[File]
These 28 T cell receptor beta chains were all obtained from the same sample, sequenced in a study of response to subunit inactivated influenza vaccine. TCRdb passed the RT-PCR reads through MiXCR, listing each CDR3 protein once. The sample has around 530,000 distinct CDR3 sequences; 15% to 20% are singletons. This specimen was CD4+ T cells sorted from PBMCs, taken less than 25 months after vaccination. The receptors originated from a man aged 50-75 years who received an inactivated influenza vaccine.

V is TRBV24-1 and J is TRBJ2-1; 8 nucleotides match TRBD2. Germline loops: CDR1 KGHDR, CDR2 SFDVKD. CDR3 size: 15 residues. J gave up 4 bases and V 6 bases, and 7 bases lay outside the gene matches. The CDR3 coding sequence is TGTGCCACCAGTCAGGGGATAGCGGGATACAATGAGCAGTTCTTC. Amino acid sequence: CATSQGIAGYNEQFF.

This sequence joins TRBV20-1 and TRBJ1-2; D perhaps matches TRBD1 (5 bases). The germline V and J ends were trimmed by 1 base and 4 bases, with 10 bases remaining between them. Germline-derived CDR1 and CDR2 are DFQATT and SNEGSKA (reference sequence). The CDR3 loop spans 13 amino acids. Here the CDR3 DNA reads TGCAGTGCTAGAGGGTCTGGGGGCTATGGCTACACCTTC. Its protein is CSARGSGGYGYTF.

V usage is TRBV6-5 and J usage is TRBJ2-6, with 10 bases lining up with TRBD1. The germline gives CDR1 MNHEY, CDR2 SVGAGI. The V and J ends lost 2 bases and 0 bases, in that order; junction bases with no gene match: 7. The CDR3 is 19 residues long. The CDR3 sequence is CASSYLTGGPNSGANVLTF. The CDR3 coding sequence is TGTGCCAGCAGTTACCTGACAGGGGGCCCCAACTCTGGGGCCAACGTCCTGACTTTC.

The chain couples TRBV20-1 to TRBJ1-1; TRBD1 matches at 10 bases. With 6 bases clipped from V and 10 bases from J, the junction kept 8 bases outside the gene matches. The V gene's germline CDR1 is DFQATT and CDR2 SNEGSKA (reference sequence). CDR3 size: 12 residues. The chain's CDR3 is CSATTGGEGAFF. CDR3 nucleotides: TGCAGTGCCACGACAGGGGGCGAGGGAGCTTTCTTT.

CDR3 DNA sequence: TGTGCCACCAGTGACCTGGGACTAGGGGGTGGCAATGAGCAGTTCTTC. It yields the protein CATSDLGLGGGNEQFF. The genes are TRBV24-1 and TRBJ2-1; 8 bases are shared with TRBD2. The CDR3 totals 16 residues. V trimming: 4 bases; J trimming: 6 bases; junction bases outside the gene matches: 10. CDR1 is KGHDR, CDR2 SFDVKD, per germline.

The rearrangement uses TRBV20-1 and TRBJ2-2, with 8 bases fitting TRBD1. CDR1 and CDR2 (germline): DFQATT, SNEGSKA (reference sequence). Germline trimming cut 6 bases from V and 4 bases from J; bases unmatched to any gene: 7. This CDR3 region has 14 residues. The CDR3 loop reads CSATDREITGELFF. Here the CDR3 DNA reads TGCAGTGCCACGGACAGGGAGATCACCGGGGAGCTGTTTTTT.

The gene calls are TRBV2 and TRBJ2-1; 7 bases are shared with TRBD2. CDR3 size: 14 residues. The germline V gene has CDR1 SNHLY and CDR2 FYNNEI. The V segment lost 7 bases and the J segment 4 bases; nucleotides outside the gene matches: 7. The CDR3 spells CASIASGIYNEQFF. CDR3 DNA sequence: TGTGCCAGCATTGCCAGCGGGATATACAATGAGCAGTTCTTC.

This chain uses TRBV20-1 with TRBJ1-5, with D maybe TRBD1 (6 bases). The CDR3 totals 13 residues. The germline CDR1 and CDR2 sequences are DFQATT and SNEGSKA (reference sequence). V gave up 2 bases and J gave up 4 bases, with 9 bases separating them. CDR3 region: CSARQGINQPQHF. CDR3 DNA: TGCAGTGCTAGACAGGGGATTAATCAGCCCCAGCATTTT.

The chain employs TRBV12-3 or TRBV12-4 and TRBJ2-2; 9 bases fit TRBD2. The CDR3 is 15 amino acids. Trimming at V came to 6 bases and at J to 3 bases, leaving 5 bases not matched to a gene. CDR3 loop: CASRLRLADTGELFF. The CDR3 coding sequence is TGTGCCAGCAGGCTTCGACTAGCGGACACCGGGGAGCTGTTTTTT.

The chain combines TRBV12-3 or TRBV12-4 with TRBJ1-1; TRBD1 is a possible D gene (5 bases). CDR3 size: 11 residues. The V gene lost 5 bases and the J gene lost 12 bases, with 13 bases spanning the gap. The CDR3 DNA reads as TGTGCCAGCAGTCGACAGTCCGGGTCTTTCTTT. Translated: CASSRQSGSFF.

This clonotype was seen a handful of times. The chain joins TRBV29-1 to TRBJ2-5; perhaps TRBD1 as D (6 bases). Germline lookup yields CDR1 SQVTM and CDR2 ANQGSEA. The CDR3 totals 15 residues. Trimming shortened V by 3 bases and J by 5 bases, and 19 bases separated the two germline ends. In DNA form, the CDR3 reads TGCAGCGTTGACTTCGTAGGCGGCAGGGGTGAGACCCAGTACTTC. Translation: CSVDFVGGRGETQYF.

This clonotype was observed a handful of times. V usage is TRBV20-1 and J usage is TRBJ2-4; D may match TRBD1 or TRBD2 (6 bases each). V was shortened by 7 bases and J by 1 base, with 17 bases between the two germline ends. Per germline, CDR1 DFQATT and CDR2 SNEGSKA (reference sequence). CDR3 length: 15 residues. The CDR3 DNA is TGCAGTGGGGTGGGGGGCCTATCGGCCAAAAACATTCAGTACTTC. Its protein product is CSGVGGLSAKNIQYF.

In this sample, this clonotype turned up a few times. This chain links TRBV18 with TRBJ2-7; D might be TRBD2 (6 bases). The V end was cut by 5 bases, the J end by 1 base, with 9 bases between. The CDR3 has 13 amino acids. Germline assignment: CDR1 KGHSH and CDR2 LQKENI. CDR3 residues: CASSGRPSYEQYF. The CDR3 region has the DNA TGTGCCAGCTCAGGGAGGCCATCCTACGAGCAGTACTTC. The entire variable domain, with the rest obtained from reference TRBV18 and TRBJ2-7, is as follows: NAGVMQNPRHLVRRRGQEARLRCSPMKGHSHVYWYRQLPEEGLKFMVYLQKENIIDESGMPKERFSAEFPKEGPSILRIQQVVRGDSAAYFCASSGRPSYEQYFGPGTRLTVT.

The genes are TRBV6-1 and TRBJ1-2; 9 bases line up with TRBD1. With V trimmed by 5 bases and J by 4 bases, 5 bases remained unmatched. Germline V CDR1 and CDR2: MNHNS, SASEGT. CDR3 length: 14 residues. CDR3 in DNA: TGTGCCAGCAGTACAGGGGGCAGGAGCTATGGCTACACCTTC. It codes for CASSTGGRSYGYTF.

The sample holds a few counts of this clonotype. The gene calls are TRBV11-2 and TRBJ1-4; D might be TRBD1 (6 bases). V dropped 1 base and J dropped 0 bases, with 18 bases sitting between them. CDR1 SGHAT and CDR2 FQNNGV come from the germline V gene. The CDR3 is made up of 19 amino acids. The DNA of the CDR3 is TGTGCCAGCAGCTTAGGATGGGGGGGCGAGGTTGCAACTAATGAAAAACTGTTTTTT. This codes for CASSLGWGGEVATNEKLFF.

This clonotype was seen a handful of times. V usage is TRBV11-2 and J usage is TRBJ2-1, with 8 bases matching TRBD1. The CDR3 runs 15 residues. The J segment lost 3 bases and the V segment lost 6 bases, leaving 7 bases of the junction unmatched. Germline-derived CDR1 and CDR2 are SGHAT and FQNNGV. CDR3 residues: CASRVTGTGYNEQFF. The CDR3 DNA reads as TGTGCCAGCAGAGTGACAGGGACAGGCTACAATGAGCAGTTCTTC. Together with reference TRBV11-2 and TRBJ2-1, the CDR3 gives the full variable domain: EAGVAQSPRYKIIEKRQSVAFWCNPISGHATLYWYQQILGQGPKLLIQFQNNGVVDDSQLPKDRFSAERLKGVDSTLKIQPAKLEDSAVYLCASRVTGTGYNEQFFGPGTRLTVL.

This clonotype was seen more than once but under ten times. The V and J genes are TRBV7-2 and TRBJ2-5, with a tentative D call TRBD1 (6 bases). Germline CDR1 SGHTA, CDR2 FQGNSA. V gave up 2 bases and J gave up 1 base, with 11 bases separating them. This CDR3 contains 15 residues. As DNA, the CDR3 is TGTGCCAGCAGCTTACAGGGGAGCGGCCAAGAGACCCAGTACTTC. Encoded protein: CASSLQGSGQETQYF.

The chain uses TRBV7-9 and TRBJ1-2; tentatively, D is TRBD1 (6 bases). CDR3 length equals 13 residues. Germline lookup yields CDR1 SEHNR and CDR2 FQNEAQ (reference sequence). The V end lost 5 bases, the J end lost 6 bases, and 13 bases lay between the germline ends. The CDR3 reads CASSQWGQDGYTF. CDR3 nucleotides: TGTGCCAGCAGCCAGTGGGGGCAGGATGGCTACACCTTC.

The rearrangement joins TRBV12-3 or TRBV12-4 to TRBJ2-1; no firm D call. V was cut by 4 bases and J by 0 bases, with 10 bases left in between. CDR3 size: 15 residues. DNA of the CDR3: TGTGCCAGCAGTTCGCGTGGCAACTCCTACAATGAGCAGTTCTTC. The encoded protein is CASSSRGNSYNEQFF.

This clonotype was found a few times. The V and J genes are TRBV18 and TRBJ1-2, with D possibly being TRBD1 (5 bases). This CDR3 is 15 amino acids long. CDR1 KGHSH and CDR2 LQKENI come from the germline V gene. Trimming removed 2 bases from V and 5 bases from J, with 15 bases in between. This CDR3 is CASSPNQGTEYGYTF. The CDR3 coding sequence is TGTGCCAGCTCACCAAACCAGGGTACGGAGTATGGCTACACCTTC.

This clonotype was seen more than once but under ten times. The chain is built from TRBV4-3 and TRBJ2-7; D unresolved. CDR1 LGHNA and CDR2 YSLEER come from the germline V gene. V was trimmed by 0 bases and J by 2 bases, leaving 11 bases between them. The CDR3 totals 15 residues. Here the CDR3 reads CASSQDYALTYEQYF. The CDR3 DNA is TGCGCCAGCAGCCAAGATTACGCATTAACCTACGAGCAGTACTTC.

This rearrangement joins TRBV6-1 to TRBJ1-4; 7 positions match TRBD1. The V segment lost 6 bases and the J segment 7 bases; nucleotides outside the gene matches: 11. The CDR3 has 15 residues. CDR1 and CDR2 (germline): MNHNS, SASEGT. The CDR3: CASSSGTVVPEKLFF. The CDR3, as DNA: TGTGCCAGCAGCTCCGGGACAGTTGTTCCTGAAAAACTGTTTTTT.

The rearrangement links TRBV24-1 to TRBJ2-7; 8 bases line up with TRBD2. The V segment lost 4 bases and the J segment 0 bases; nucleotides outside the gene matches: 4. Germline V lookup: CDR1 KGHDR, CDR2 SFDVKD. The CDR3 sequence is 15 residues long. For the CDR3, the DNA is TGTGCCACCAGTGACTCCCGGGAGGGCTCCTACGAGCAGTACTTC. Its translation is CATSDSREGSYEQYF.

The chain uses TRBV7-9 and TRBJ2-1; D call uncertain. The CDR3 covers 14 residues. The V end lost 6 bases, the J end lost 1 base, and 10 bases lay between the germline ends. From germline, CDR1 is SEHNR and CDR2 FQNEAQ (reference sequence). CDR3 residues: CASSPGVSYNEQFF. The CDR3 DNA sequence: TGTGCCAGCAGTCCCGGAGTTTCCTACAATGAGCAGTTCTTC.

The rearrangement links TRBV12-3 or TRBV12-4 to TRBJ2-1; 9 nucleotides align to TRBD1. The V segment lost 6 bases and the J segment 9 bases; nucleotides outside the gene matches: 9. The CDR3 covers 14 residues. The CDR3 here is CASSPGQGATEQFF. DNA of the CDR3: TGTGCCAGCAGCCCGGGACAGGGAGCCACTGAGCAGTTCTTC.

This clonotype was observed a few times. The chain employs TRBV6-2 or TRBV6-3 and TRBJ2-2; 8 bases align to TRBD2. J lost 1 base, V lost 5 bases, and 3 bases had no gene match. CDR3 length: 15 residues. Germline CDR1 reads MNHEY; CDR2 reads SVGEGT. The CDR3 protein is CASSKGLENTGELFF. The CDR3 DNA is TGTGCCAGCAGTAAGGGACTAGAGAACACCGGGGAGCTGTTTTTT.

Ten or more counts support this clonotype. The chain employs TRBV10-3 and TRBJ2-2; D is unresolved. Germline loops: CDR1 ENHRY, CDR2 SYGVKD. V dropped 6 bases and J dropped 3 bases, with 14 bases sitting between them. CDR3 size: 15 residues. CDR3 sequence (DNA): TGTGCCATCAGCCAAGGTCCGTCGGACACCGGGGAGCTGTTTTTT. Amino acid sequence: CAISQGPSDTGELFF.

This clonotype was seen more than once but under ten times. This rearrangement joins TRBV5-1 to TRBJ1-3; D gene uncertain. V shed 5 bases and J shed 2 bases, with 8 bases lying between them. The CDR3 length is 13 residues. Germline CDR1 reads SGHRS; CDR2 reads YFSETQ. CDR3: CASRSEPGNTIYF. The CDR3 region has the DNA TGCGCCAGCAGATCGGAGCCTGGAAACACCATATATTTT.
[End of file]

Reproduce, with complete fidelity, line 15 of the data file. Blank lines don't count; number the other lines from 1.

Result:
The genes are TRBV6-1 and TRBJ1-2; 9 bases line up with TRBD1. With V trimmed by 5 bases and J by 4 bases, 5 bases remained unmatched. Germline V CDR1 and CDR2: MNHNS, SASEGT. CDR3 length: 14 residues. CDR3 in DNA: TGTGCCAGCAGTACAGGGGGCAGGAGCTATGGCTACACCTTC. It codes for CASSTGGRSYGYTF.